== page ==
Background – Pro-inflammatory cytokines associated with the development and progression of rheumatoid arthritis (RA) have been linked to fatigue. According to randomised controlled trials, anti-TNF therapy results in modest improvements in fatigue, however no such trials have addressed this symptom as the primary research question and therefore have not specifically evaluated response in those presenting with clinically relevant fatigue. This study aimed to determine changes in fatigue and predictors of its improvement, six months after initiating Anti-TNF therapy, in a cohort of RA patients with high baseline fatigue. Methods - Participants recruited to a long-term observational cohort study, the British Society for Rheumatology Biologics Register for Rheumatoid Arthritis (BSRBR-RA), between October 2000 and November 2008, provided information on fatigue using the SF 36 Vitality domain (scored 0-100). The prevalence of high fatigue – SF36 Vitality ≤12.5, defined using the 5th percentile of general population data - was calculated at baseline, and changes in fatigue examined six months subsequently. Changes were considered as a) absolute values and b) improvement from high fatigue to low fatigue (SF36 Vitality >12.5). In those with high baseline fatigue, a comprehensive set of putative predictors of fatigue improvement, were evaluated first individually and then considered within a multivariable logistic regression model. Results - High fatigue at baseline was common (38.8%) among the 6835 subjects (Etanercept n=2441, Infliximab n=1994, Adalimumab n=2400). Of those with high fatigue (n=2652), 70% reported clinically relevant improvements (≥10 SF 36 Vitality units), with a mean improvement of 22.5 units at six month follow up. Further, 66% moved to the “low fatigue” category by follow up and reported a mean change of three times the minimum clinically relevant improvement (32.9 units). Baseline independent predictors of improvement were: female sex (OR 1.3, 95%CI 1.1-1.7), not being unemployed due to ill-health (1.5,1.2-1.7), low disability (1.2,1.0-1.5), rheumatoid factor positive (1.2,1.0-1.4), not using steroids (1.2,1.0-1.5), no history of hypertension (1.4,1.1-1.6) or depression (1.3,1.1-1.5) and good current mental health (1.4,1.2-1.7). Participants who were positive for ≥6 of these variables reported the largest absolute improvement in fatigue, 75% of whom moved to the “low fatigue” category by follow up. Conclusions – These results demonstrate improvement in fatigue is common and substantial, six months after commencing biologics therapy, in those who have clinically relevant fatigue at baseline. Further, in patients with high baseline fatigue, a number of clinical and psycho-social baseline factors can be used to predict the largest improvement, supporting future stratified approaches to RA related fatigue management.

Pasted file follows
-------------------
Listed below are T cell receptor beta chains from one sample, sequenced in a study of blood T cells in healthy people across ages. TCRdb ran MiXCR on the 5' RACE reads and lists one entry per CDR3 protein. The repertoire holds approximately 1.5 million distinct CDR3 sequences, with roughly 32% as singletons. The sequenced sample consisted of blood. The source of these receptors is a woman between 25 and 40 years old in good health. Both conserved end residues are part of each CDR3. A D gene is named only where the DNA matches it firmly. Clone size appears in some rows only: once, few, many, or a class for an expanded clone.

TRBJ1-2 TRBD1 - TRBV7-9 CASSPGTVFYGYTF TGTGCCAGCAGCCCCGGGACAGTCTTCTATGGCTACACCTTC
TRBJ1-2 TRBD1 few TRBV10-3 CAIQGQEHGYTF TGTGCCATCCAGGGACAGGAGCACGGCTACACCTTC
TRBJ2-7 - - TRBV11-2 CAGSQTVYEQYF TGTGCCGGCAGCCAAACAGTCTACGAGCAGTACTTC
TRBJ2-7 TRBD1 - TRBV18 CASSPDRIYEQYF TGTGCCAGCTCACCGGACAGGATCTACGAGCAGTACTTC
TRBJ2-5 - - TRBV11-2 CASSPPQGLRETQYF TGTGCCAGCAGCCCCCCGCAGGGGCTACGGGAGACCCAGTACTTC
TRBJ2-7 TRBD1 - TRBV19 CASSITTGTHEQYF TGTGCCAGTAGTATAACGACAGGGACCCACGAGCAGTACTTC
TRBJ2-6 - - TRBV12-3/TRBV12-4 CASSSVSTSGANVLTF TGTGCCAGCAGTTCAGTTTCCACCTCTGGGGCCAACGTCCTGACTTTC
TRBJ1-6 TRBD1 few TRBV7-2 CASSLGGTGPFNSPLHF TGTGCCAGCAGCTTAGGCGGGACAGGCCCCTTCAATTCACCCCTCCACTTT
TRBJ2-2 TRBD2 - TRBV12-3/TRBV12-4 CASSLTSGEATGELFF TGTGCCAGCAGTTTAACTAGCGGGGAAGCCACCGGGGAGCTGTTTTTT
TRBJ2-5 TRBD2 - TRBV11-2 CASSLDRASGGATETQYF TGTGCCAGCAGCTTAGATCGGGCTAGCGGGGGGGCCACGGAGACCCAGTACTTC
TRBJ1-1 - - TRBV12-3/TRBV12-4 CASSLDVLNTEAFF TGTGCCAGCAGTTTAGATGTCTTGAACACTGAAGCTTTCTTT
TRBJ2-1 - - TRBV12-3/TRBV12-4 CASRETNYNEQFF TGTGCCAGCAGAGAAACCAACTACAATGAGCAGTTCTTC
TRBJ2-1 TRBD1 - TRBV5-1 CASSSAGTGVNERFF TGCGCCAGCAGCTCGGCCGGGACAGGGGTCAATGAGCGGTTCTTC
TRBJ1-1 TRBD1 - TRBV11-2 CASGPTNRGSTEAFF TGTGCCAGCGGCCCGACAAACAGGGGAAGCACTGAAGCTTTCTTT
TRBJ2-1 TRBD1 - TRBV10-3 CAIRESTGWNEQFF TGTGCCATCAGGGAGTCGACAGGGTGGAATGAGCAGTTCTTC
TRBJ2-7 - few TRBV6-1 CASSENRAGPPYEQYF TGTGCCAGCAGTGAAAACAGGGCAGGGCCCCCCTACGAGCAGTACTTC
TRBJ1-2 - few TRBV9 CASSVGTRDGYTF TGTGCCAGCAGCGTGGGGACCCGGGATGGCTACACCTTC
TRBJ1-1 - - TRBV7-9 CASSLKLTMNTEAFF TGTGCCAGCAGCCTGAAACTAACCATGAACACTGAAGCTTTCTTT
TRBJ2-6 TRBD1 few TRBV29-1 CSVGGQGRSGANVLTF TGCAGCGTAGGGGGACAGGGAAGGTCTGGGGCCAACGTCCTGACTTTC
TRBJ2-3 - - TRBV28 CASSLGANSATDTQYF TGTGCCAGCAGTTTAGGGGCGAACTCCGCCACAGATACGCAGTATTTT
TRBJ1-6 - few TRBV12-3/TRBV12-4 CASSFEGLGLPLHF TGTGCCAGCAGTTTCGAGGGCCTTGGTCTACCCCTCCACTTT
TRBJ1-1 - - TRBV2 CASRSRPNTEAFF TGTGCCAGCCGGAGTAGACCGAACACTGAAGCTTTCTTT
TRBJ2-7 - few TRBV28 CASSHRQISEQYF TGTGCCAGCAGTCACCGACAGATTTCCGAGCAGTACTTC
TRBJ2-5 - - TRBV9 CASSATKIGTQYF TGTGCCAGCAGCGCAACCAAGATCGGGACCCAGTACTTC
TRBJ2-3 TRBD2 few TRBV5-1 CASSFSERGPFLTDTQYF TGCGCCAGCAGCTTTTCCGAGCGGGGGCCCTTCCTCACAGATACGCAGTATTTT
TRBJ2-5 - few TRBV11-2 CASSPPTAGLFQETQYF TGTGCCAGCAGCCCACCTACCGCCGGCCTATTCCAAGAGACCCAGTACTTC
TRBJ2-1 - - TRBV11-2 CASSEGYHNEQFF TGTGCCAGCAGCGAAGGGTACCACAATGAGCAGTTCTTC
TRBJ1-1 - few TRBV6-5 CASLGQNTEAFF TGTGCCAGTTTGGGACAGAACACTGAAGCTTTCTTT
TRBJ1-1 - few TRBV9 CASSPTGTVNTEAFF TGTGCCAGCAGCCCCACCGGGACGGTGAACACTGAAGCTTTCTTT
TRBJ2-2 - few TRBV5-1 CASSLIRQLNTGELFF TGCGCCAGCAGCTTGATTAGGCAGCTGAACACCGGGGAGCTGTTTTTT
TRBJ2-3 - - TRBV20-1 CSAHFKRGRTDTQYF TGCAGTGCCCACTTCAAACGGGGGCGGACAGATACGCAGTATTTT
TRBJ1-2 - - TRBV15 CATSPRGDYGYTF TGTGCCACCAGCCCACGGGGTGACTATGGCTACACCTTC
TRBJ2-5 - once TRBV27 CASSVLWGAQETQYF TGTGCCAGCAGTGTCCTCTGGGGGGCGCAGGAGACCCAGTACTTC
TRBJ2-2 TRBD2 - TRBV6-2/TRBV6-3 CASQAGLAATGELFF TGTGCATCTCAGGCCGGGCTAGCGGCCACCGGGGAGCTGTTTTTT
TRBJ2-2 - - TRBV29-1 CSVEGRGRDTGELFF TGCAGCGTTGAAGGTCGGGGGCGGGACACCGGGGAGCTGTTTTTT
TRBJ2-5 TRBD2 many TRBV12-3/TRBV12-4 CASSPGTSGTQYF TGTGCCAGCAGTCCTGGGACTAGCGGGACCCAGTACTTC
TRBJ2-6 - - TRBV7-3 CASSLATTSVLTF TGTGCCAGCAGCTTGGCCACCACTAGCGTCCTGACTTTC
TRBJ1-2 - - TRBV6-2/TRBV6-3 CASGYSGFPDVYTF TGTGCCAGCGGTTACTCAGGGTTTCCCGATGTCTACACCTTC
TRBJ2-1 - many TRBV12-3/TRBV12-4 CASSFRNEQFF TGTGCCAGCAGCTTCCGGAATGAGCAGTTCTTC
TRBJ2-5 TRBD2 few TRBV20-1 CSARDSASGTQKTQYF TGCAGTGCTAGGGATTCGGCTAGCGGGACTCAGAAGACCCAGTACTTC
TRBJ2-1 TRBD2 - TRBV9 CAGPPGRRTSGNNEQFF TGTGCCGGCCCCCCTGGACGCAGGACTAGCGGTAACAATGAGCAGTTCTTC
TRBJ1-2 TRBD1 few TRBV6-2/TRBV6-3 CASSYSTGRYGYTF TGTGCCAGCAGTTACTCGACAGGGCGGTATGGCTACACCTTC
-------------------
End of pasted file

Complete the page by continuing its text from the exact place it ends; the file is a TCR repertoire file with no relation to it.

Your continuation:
|Issue number||Suppl 1|
|Publication status||Published - 2014|